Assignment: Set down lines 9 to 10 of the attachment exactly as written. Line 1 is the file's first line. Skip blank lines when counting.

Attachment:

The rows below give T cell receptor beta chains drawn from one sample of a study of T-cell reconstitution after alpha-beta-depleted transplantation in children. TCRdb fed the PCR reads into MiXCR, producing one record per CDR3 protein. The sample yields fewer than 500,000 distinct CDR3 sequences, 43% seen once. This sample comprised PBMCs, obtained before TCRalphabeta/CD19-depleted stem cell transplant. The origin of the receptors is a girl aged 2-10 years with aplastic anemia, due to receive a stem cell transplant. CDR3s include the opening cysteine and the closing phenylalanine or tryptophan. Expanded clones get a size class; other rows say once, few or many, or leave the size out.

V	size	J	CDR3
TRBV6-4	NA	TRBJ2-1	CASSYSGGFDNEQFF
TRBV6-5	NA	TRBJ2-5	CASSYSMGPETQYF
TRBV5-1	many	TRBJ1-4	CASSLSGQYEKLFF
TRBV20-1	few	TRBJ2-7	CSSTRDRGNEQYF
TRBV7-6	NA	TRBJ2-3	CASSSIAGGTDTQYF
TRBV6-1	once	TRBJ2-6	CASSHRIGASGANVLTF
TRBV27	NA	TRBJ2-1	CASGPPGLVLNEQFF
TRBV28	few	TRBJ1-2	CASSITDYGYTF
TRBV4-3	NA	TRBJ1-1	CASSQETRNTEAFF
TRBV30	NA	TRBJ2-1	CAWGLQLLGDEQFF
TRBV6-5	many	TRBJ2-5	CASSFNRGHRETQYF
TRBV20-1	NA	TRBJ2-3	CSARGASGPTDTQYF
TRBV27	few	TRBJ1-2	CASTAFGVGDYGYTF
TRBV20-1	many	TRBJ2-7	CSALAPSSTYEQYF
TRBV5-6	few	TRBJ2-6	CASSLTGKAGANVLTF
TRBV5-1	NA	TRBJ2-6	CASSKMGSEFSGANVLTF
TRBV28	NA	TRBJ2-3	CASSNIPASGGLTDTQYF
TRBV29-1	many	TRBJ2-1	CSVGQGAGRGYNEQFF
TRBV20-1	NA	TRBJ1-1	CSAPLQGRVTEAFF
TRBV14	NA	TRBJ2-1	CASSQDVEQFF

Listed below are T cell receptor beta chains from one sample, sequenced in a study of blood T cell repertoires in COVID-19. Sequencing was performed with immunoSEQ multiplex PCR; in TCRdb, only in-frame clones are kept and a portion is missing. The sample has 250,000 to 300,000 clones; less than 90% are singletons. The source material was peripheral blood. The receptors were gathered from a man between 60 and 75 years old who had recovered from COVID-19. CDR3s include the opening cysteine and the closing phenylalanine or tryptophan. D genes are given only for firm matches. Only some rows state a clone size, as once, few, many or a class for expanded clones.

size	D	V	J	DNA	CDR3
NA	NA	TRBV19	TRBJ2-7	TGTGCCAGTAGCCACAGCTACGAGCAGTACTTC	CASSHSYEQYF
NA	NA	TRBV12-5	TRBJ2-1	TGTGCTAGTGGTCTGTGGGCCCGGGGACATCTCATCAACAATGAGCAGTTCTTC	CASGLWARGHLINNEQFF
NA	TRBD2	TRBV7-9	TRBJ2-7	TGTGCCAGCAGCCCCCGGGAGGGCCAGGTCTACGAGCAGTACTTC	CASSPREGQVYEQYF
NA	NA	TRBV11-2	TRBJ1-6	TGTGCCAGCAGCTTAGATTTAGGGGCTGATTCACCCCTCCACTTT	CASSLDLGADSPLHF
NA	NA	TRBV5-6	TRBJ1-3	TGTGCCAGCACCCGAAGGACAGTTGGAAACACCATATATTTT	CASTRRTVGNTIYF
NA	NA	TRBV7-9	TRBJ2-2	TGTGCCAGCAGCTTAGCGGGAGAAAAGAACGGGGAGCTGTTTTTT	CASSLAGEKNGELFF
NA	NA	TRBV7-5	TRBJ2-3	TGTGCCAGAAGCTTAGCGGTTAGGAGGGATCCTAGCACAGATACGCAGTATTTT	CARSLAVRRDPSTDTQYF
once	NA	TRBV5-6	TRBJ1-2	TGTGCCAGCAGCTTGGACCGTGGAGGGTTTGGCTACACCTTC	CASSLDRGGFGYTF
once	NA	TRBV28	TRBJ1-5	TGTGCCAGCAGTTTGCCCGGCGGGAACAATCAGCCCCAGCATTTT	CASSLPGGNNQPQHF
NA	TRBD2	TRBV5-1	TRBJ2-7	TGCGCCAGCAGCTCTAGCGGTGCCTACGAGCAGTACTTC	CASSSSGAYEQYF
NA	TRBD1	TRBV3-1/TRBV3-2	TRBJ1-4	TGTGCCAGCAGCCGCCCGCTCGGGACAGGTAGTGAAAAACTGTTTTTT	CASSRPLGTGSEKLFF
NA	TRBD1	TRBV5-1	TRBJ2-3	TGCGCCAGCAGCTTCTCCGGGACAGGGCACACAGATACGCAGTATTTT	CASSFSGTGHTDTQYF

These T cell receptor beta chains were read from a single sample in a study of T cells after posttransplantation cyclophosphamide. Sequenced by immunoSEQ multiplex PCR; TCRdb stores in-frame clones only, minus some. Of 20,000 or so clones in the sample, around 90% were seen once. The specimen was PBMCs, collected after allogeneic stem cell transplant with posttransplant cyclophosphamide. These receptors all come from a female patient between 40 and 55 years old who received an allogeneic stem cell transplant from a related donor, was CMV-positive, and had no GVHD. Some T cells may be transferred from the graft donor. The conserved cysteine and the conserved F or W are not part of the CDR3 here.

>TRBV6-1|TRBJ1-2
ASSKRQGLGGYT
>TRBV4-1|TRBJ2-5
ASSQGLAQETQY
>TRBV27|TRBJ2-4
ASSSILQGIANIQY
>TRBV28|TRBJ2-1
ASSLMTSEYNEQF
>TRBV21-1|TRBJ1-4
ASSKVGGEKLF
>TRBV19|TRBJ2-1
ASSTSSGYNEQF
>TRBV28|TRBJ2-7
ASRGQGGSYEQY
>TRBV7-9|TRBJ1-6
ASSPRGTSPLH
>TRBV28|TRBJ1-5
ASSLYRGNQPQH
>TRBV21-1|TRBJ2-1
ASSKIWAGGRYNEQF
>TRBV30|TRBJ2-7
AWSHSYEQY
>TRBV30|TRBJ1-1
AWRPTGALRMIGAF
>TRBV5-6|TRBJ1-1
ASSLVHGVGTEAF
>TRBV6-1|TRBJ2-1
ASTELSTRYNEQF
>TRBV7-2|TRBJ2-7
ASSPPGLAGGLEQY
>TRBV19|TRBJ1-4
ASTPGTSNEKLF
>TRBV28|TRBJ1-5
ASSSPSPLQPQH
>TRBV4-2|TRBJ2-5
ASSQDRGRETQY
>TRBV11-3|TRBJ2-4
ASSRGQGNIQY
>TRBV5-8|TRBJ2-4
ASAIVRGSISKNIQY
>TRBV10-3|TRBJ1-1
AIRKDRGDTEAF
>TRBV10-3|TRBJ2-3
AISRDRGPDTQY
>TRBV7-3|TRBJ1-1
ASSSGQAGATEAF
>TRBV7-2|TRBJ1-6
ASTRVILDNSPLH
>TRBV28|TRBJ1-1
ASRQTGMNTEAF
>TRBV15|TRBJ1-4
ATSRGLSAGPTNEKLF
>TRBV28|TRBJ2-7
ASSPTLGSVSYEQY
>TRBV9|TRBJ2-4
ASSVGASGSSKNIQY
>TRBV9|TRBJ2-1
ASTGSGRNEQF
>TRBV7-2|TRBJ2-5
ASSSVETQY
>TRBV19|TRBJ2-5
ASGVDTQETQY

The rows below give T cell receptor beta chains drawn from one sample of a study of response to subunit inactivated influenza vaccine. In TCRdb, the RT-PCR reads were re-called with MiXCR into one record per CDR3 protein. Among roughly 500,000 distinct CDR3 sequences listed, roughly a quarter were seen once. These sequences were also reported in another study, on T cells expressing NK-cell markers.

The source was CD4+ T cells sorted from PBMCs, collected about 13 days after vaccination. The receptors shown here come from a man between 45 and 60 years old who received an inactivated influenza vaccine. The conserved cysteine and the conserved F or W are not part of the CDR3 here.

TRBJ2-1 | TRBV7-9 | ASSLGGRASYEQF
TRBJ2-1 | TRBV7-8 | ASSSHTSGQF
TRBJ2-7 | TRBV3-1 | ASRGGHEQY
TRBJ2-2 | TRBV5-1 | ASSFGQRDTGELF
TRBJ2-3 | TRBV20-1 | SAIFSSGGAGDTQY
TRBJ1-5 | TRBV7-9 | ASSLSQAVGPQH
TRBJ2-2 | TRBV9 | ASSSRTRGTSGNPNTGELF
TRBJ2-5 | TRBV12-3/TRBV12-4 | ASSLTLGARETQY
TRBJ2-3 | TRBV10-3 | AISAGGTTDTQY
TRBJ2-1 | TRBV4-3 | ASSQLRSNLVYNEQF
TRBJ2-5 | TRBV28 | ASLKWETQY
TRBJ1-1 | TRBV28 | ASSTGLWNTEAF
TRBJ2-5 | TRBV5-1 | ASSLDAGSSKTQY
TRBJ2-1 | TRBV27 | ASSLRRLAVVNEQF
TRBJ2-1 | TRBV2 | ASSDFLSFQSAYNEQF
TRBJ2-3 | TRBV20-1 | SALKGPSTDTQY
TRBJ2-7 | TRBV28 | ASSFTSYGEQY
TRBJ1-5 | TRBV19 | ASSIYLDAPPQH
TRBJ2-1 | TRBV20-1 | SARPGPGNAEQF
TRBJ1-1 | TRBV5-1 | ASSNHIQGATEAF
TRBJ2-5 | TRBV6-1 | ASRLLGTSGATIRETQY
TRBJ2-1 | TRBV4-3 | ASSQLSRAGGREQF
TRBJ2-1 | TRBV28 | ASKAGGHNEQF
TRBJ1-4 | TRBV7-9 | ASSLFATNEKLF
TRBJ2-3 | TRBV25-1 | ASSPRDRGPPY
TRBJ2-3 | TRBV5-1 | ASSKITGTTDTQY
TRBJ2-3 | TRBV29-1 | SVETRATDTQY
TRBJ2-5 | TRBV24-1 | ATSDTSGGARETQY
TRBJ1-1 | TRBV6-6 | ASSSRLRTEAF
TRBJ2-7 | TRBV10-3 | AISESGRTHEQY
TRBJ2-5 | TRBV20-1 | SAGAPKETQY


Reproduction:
TRBV27	NA	TRBJ2-1	CASGPPGLVLNEQFF
TRBV28	few	TRBJ1-2	CASSITDYGYTF